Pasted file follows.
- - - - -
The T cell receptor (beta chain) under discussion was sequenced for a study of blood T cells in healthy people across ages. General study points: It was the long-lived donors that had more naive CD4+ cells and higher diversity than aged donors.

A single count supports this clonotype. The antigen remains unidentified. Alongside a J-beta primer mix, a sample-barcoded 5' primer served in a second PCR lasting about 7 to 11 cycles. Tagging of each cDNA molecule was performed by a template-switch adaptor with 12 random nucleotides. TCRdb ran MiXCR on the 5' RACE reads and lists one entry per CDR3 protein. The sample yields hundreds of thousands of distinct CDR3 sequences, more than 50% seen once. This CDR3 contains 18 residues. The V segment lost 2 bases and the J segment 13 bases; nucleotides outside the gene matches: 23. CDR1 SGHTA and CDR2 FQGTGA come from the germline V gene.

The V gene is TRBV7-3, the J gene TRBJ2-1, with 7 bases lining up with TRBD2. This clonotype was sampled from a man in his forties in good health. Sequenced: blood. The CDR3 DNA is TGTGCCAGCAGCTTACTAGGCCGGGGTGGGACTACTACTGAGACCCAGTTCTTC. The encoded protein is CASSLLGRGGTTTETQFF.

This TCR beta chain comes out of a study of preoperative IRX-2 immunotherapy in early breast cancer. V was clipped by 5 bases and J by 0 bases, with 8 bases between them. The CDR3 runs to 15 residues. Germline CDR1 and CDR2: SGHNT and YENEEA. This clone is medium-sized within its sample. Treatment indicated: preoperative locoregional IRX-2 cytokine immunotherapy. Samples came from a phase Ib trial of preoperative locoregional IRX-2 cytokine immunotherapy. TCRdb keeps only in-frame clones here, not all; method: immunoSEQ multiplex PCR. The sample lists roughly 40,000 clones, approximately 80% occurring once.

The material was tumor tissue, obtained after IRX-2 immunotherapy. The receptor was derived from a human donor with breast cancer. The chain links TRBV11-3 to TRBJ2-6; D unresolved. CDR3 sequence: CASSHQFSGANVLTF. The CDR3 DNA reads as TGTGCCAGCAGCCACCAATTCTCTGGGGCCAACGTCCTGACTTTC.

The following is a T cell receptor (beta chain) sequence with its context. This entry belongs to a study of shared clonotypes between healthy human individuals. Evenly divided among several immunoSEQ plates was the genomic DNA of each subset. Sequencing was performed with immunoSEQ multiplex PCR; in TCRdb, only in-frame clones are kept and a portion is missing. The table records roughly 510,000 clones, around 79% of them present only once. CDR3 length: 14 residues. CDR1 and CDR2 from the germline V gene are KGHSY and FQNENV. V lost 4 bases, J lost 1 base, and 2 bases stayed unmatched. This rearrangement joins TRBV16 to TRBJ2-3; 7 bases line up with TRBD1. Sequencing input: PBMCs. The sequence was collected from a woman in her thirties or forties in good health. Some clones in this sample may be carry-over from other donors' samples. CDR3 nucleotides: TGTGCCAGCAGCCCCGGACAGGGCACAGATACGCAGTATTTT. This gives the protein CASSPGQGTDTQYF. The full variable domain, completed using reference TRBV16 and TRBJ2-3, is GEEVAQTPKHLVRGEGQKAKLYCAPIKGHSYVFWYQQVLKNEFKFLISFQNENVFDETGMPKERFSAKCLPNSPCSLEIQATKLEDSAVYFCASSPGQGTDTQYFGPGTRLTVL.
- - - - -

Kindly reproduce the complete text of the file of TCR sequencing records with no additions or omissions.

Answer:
The T cell receptor (beta chain) under discussion was sequenced for a study of blood T cells in healthy people across ages. General study points: It was the long-lived donors that had more naive CD4+ cells and higher diversity than aged donors.

A single count supports this clonotype. The antigen remains unidentified. Alongside a J-beta primer mix, a sample-barcoded 5' primer served in a second PCR lasting about 7 to 11 cycles. Tagging of each cDNA molecule was performed by a template-switch adaptor with 12 random nucleotides. TCRdb ran MiXCR on the 5' RACE reads and lists one entry per CDR3 protein. The sample yields hundreds of thousands of distinct CDR3 sequences, more than 50% seen once. This CDR3 contains 18 residues. The V segment lost 2 bases and the J segment 13 bases; nucleotides outside the gene matches: 23. CDR1 SGHTA and CDR2 FQGTGA come from the germline V gene.

The V gene is TRBV7-3, the J gene TRBJ2-1, with 7 bases lining up with TRBD2. This clonotype was sampled from a man in his forties in good health. Sequenced: blood. The CDR3 DNA is TGTGCCAGCAGCTTACTAGGCCGGGGTGGGACTACTACTGAGACCCAGTTCTTC. The encoded protein is CASSLLGRGGTTTETQFF.

This TCR beta chain comes out of a study of preoperative IRX-2 immunotherapy in early breast cancer. V was clipped by 5 bases and J by 0 bases, with 8 bases between them. The CDR3 runs to 15 residues. Germline CDR1 and CDR2: SGHNT and YENEEA. This clone is medium-sized within its sample. Treatment indicated: preoperative locoregional IRX-2 cytokine immunotherapy. Samples came from a phase Ib trial of preoperative locoregional IRX-2 cytokine immunotherapy. TCRdb keeps only in-frame clones here, not all; method: immunoSEQ multiplex PCR. The sample lists roughly 40,000 clones, approximately 80% occurring once.

The material was tumor tissue, obtained after IRX-2 immunotherapy. The receptor was derived from a human donor with breast cancer. The chain links TRBV11-3 to TRBJ2-6; D unresolved. CDR3 sequence: CASSHQFSGANVLTF. The CDR3 DNA reads as TGTGCCAGCAGCCACCAATTCTCTGGGGCCAACGTCCTGACTTTC.

The following is a T cell receptor (beta chain) sequence with its context. This entry belongs to a study of shared clonotypes between healthy human individuals. Evenly divided among several immunoSEQ plates was the genomic DNA of each subset. Sequencing was performed with immunoSEQ multiplex PCR; in TCRdb, only in-frame clones are kept and a portion is missing. The table records roughly 510,000 clones, around 79% of them present only once. CDR3 length: 14 residues. CDR1 and CDR2 from the germline V gene are KGHSY and FQNENV. V lost 4 bases, J lost 1 base, and 2 bases stayed unmatched. This rearrangement joins TRBV16 to TRBJ2-3; 7 bases line up with TRBD1. Sequencing input: PBMCs. The sequence was collected from a woman in her thirties or forties in good health. Some clones in this sample may be carry-over from other donors' samples. CDR3 nucleotides: TGTGCCAGCAGCCCCGGACAGGGCACAGATACGCAGTATTTT. This gives the protein CASSPGQGTDTQYF. The full variable domain, completed using reference TRBV16 and TRBJ2-3, is GEEVAQTPKHLVRGEGQKAKLYCAPIKGHSYVFWYQQVLKNEFKFLISFQNENVFDETGMPKERFSAKCLPNSPCSLEIQATKLEDSAVYFCASSPGQGTDTQYFGPGTRLTVL.